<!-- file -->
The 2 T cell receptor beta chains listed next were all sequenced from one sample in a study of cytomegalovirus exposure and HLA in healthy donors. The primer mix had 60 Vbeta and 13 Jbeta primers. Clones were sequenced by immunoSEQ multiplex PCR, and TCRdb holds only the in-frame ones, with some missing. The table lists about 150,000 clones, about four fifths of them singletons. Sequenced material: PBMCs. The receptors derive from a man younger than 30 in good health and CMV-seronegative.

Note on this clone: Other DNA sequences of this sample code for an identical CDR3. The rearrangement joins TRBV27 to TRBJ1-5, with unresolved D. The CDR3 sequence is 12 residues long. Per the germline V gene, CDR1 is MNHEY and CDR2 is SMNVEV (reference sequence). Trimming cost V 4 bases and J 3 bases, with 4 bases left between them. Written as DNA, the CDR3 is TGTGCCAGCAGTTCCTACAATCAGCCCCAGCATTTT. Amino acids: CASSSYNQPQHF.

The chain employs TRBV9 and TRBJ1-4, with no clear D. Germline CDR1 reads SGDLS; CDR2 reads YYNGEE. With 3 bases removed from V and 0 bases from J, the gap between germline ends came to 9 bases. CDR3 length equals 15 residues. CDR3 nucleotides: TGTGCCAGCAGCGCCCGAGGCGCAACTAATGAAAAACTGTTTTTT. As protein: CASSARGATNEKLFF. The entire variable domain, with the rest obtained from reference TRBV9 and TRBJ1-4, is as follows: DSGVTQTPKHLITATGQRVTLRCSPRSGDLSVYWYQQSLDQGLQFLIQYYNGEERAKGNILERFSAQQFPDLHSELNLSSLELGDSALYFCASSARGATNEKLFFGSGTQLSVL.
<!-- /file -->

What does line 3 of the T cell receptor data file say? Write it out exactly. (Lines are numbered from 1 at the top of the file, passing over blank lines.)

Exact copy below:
The chain employs TRBV9 and TRBJ1-4, with no clear D. Germline CDR1 reads SGDLS; CDR2 reads YYNGEE. With 3 bases removed from V and 0 bases from J, the gap between germline ends came to 9 bases. CDR3 length equals 15 residues. CDR3 nucleotides: TGTGCCAGCAGCGCCCGAGGCGCAACTAATGAAAAACTGTTTTTT. As protein: CASSARGATNEKLFF. The entire variable domain, with the rest obtained from reference TRBV9 and TRBJ1-4, is as follows: DSGVTQTPKHLITATGQRVTLRCSPRSGDLSVYWYQQSLDQGLQFLIQYYNGEERAKGNILERFSAQQFPDLHSELNLSSLELGDSALYFCASSARGATNEKLFFGSGTQLSVL.